German stocks climbed for a third day after French President Francois Hollande and German Chancellor Angela Merkel said they will do everything to protect the euro and the U.S. economy grew more than predicted.
European Aeronautic, Defence & Space Co. jumped 5.3 percent after increasing its full-year earnings projection. Bayerische Motoren Werke AG (BMW) led carmakers higher, rising 2.9 percent. Linde AG (LIN) gained 3 percent after the world’s second-biggest maker of industrial gases said it will reach a profit goal earlier than planned. Rhoen Klinikum AG (RHK) declined 2 percent after cutting its net-income forecast for this year.
The DAX Index (DAX) gained 1.6 percent to 6,689.4 at the close in Frankfurt, rebounding from an earlier decline of as much as 1.1 percent. The gauge has advanced 0.9 percent this week. The benchmark measure yesterday rallied the most this month after European Central Bank President Mario Draghi said policy makers will do whatever it takes to preserve the euro. The broader HDAX Index also rose 1.6 percent today.
“Draghi’s statement was a new factor and positive for the market,” said Yves Marcais, an equity sales trader at Global Equities in Paris. “Investors were waiting six months for that. Declines in stocks earlier this week were exaggerated.”
The ECB may begin a new round of joint-bond purchases to ease borrowing costs in Spain and Italy, as Merkel and Hollande pledged to do everything to protect the euro.
“France and Germany are fundamentally attached to the integrity of the euro zone,” the two leaders said in a joint statement today. “They are determined to do everything to protect it.”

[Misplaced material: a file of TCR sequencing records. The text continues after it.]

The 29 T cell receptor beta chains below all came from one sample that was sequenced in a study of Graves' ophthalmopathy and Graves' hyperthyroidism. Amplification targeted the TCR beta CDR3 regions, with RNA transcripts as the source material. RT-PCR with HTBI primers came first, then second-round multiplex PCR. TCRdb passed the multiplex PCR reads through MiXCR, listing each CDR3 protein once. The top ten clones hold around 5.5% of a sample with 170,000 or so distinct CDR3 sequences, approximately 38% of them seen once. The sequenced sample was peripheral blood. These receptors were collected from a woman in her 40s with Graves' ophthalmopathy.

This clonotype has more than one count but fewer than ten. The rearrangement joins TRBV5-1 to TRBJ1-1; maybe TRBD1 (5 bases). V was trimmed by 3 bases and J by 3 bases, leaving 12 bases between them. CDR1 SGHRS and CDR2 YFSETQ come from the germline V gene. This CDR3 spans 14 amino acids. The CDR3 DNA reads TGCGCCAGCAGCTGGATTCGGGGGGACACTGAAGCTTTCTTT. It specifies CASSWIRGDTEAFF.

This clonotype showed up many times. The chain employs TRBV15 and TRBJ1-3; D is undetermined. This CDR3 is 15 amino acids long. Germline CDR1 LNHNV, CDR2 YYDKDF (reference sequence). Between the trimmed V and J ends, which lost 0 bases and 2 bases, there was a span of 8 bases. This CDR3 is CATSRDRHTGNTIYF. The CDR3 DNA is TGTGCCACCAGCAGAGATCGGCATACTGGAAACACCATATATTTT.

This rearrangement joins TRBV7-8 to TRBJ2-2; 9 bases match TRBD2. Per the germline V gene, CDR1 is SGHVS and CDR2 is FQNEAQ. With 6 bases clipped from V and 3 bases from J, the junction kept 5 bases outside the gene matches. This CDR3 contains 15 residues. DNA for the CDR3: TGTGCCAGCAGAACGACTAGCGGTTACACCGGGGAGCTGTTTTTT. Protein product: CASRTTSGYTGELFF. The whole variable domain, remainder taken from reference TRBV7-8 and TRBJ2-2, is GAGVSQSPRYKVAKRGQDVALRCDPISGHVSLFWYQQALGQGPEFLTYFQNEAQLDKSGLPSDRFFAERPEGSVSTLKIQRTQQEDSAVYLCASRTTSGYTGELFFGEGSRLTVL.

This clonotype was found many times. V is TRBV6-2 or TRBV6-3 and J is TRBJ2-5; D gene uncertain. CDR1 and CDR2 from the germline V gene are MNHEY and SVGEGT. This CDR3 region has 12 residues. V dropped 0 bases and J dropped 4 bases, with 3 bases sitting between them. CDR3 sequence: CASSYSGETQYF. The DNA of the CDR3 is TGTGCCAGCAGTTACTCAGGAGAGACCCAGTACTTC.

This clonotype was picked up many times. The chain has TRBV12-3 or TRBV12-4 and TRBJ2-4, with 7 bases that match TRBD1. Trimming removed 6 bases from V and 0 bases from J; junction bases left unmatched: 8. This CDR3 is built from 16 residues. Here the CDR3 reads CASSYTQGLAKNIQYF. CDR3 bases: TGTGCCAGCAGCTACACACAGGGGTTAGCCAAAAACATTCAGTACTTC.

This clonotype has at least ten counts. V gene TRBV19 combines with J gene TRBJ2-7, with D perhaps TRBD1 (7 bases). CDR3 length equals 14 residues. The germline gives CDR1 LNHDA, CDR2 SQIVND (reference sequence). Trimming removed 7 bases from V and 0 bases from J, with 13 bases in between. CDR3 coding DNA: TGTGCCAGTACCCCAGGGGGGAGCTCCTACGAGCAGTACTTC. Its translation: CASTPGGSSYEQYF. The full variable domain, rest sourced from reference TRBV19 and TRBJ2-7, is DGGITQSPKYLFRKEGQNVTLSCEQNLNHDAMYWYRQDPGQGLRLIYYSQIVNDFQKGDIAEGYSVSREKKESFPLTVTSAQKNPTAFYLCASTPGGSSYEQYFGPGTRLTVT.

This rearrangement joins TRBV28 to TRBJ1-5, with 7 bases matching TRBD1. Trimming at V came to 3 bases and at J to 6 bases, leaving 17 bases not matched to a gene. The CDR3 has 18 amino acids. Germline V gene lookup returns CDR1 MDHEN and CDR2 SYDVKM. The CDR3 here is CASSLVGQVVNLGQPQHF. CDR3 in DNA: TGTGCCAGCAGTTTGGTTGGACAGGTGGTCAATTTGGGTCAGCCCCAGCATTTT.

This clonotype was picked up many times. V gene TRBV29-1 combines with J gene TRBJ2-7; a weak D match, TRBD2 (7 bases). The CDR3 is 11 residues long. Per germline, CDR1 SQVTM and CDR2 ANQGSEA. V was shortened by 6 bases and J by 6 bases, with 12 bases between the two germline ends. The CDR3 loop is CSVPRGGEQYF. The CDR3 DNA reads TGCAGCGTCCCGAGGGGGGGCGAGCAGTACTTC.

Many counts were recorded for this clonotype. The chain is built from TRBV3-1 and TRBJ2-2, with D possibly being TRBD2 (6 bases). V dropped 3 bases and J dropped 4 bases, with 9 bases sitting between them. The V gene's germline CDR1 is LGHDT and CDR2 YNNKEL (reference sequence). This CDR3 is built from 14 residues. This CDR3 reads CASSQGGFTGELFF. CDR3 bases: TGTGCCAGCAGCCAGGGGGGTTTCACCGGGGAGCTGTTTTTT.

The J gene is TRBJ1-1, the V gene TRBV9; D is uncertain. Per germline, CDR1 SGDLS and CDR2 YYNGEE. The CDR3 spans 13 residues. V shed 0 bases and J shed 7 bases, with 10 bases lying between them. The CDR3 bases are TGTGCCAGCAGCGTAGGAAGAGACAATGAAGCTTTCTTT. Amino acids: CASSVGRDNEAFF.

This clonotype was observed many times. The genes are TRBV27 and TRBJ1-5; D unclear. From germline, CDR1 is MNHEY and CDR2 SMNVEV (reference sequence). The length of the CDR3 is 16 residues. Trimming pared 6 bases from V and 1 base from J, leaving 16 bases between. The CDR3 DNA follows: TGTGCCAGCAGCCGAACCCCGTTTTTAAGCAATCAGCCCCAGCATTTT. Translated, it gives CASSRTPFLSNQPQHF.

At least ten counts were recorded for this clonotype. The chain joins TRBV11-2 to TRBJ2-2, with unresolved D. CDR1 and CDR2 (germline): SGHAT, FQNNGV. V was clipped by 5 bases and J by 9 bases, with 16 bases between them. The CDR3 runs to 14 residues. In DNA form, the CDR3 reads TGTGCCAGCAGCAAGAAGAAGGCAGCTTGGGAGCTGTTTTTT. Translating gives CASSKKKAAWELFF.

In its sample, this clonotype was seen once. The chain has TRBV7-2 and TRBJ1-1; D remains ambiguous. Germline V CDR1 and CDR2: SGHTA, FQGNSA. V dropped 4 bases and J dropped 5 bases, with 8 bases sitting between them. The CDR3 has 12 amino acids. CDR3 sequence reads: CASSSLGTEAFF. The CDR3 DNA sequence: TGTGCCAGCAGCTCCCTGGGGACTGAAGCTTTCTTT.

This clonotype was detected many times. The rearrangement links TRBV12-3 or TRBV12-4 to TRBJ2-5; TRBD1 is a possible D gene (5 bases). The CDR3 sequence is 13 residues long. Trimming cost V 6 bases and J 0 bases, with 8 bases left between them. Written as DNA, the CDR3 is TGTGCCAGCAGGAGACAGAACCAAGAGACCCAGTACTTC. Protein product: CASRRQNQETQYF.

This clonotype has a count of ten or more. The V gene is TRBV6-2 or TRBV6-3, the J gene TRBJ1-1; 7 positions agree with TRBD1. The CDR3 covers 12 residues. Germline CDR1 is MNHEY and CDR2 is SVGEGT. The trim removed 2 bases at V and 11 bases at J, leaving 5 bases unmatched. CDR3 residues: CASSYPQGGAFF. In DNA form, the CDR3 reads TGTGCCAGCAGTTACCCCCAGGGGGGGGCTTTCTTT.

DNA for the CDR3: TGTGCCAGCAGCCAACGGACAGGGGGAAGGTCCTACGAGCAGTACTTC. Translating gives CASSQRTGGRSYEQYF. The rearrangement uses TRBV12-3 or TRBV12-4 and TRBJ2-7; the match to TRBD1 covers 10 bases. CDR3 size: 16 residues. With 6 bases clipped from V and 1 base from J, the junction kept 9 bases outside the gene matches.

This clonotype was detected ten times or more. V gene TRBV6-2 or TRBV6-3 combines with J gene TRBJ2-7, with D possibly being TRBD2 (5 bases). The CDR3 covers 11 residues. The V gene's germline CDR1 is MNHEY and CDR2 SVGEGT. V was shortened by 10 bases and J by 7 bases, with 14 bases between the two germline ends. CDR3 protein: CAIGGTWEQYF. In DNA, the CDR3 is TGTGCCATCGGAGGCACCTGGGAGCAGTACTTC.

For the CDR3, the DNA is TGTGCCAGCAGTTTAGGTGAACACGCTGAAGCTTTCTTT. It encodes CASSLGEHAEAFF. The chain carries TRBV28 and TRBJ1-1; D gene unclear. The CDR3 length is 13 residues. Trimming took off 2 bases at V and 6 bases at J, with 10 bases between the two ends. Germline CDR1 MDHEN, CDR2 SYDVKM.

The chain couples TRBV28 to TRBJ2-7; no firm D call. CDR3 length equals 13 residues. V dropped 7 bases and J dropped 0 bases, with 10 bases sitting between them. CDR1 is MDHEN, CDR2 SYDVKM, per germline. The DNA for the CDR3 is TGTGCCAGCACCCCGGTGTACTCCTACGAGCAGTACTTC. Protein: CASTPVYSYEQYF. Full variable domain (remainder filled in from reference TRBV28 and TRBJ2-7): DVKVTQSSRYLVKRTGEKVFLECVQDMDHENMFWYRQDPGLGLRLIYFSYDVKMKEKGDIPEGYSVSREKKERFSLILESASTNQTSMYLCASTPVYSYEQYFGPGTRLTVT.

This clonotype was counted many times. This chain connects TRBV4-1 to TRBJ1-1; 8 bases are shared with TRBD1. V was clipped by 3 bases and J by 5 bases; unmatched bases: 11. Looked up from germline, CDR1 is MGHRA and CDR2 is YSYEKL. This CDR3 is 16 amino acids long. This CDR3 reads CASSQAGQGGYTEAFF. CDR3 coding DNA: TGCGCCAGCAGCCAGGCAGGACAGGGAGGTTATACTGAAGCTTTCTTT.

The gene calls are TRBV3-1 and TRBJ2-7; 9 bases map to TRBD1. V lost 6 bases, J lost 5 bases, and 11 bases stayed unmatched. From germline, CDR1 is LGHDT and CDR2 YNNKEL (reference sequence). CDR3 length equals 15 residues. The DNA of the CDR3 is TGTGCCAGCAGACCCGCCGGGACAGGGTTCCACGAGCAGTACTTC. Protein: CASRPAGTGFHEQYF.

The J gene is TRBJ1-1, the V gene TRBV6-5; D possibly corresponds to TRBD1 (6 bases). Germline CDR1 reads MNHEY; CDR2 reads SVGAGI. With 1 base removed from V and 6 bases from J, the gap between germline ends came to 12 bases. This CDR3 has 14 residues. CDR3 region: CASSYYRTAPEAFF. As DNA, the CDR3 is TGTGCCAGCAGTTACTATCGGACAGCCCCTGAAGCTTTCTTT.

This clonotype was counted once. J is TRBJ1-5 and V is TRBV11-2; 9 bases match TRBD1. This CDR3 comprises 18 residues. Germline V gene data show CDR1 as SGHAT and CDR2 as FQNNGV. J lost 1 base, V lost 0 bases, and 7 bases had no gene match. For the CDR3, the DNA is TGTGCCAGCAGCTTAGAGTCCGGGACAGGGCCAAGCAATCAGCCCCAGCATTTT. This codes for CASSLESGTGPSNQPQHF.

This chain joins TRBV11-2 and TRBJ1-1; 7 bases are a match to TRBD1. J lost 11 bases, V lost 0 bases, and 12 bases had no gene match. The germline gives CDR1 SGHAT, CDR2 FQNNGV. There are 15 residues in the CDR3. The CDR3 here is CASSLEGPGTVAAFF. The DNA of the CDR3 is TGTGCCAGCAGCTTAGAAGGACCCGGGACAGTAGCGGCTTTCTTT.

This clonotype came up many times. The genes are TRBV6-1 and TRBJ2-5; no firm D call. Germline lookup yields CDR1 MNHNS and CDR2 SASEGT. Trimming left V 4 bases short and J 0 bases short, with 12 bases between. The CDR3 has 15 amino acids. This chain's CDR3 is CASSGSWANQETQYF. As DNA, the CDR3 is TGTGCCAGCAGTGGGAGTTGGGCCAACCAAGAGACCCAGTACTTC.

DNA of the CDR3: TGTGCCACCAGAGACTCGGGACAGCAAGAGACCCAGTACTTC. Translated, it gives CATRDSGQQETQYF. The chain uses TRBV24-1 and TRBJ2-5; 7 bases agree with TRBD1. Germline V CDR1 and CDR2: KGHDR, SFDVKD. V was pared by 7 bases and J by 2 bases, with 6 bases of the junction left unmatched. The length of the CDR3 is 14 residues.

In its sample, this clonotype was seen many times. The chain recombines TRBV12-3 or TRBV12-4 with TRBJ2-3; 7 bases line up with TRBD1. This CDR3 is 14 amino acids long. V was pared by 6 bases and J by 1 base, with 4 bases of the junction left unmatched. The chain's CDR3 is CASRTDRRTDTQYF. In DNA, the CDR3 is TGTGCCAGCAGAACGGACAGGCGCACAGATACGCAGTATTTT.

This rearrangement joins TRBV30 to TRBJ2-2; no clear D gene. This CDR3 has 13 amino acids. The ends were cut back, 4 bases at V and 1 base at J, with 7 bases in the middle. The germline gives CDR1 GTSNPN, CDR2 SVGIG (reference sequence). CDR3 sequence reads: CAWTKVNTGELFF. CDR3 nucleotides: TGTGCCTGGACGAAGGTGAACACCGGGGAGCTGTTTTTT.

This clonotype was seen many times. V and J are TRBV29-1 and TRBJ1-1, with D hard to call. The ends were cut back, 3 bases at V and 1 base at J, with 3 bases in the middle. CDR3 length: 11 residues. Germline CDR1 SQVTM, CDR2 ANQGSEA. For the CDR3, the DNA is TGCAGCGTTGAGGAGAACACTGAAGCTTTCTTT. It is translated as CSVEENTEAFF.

In the U.S., a Commerce Department report showed that the U.S. economy expanded in the second quarter more than economists had estimated. Gross domestic product, the value of all goods and services the nation produces, rose at a 1.5 percent annual rate, beating the 1.4 percent median forecast of 81 economists in a Bloomberg News survey. Consumer purchases grew at the weakest pace in a year.
EADS jumped 5.3 percent to 29.81 euros. Europe’s biggest aerospace and defense company almost doubled first-half profit and increased its estimate for full-year earnings to 2.7 billion euros ($3.3 billion) from at least 2.5 billion euros.
Bayerische Motoren Werke AG advanced 2.9 percent to 59.15 euros. Daimler AG (DAI), the world’s third-largest maker of luxury vehicles, gained 2.8 percent to 39.33 euros. A gauge of auto stocks was the best performer of the 19 industry groups on the Stoxx Europe 600 Index (SXXP), jumping 2.9 percent.
Porsche SE added 1.8 percent to 40.50 euros. The sports-car maker being purchased by Volkswagen AG, said first-half profit jumped 21 percent on demand for a new generation of the 911.
Linde gained 3 percent to 121.50 euros. The company reported second-quarter profit in line with analysts’ estimates and said it will reach its 2014 profit goal in 2013.
Rhoen Klinikum slipped 2 percent to 17.50 euros after lowering its net-income forecast because of a slowdown in the restructuring of a German hospital unit and costs from Fresenius SE’s failed takeover bid for the company.
Deutsche Boerse AG (DB1) slid 2 percent to 40.25 euros. The German exchange blocked from buying NYSE Euronext by the European Commission in February said net revenue for 2012 will probably fall short of its forecast range.
Stada Arzneimittel AG (SAZ), a German generic-drug manufacturer, lost 3.2 percent to 25.30 euros. Citigroup Inc. cut its recommendation on the shares to neutral from buy, citing continued economic concern in Europe.
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